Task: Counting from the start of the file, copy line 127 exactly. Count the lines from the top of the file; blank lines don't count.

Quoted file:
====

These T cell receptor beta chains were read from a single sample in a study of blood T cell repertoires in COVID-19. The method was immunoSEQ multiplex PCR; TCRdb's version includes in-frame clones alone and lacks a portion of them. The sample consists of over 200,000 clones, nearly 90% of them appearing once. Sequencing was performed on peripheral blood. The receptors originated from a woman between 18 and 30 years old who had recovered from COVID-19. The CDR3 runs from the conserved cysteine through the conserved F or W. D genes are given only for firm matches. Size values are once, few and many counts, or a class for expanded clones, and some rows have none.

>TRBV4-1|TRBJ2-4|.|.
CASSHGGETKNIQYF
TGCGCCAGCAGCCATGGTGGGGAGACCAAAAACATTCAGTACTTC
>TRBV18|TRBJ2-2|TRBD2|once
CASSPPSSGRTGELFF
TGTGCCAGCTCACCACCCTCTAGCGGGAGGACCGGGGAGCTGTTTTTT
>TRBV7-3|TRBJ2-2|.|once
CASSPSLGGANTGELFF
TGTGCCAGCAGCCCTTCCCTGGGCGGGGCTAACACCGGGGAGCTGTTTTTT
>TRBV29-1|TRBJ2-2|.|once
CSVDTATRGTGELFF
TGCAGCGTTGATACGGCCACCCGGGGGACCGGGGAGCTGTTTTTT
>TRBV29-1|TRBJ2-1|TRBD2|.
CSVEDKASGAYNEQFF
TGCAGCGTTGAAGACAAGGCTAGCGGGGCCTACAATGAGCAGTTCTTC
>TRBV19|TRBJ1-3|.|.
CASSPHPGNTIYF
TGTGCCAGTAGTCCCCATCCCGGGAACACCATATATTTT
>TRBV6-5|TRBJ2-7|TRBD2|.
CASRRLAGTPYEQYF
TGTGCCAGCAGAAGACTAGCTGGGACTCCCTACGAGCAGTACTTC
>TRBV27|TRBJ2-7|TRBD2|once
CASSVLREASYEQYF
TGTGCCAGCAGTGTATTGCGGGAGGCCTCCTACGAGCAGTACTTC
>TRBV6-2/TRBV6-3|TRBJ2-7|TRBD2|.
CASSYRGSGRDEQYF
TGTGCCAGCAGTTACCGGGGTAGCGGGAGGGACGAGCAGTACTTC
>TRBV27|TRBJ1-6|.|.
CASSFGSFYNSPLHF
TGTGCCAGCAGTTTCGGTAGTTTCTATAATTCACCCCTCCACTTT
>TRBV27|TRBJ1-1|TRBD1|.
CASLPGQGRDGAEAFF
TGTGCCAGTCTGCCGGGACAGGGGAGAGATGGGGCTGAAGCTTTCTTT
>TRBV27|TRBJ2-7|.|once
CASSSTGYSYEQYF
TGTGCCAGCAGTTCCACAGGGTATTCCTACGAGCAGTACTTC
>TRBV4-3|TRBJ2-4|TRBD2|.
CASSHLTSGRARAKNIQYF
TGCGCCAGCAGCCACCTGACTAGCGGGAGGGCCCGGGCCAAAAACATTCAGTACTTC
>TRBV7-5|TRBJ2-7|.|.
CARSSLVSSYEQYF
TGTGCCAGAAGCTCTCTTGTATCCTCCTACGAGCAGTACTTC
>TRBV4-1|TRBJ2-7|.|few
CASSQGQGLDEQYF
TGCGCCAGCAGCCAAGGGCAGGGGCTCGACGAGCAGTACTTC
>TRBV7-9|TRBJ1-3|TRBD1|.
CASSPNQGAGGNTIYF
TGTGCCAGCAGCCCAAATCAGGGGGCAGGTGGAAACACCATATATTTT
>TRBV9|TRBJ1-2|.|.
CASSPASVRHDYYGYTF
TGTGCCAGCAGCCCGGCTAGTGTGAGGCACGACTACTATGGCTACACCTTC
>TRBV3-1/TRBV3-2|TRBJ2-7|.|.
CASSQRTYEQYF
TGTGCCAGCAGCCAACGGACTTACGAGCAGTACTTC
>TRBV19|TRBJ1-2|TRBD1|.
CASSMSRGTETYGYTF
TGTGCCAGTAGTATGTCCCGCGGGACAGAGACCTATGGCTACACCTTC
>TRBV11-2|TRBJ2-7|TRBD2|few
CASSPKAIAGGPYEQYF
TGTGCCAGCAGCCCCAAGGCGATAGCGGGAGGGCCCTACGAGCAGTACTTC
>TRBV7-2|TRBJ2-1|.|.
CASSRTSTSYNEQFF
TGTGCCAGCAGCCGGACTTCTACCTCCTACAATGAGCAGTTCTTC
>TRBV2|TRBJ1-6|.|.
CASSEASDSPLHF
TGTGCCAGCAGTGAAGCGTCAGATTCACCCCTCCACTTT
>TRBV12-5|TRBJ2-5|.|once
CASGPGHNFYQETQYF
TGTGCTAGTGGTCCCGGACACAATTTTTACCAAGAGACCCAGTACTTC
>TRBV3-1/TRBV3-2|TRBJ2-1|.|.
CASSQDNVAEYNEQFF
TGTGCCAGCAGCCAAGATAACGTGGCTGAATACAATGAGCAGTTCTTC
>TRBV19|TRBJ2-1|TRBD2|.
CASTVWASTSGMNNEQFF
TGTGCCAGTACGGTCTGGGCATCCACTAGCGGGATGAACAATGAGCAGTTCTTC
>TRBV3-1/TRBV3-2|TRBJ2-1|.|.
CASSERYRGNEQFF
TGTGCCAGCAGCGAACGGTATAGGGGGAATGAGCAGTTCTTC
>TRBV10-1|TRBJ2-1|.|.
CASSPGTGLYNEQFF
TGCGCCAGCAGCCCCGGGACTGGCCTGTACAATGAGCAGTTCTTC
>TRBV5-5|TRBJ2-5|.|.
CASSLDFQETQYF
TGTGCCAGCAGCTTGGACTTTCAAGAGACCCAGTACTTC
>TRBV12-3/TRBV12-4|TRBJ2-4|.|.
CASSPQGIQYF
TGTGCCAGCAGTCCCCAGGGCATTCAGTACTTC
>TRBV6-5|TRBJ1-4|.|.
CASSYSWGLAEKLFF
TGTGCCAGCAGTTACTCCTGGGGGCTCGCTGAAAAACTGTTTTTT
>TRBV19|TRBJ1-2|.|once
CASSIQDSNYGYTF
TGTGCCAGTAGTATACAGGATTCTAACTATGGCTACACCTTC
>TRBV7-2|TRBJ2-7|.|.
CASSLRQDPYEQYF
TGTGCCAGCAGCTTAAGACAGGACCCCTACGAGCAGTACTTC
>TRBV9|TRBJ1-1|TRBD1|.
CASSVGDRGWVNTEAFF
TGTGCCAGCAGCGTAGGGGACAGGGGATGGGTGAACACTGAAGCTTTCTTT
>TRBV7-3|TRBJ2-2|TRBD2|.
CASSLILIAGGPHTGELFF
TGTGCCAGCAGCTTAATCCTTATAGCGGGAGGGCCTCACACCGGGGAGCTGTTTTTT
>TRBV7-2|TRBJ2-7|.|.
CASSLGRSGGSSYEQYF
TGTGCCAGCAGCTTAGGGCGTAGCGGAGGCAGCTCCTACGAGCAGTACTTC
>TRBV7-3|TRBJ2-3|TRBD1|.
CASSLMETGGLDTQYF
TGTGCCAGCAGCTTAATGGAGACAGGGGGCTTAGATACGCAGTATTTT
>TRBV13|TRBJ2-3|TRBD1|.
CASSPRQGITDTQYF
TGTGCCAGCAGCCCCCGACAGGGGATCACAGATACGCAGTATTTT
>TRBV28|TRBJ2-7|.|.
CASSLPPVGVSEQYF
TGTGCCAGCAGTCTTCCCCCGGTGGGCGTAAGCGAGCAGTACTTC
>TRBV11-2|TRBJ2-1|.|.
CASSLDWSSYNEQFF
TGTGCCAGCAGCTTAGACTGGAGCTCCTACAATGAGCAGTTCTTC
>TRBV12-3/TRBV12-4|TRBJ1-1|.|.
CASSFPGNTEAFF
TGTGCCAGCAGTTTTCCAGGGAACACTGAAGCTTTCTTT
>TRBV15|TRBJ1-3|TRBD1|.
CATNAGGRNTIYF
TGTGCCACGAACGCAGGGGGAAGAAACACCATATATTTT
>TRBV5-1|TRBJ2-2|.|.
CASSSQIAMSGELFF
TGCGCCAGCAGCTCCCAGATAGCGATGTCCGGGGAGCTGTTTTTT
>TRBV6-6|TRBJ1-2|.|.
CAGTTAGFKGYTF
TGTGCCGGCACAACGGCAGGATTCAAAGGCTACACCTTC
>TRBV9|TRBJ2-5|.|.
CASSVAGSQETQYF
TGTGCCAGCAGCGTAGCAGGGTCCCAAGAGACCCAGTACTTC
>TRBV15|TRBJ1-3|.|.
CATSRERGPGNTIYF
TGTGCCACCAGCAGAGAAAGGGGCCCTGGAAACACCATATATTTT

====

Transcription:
TGCGCCAGCAGCTCCCAGATAGCGATGTCCGGGGAGCTGTTTTTT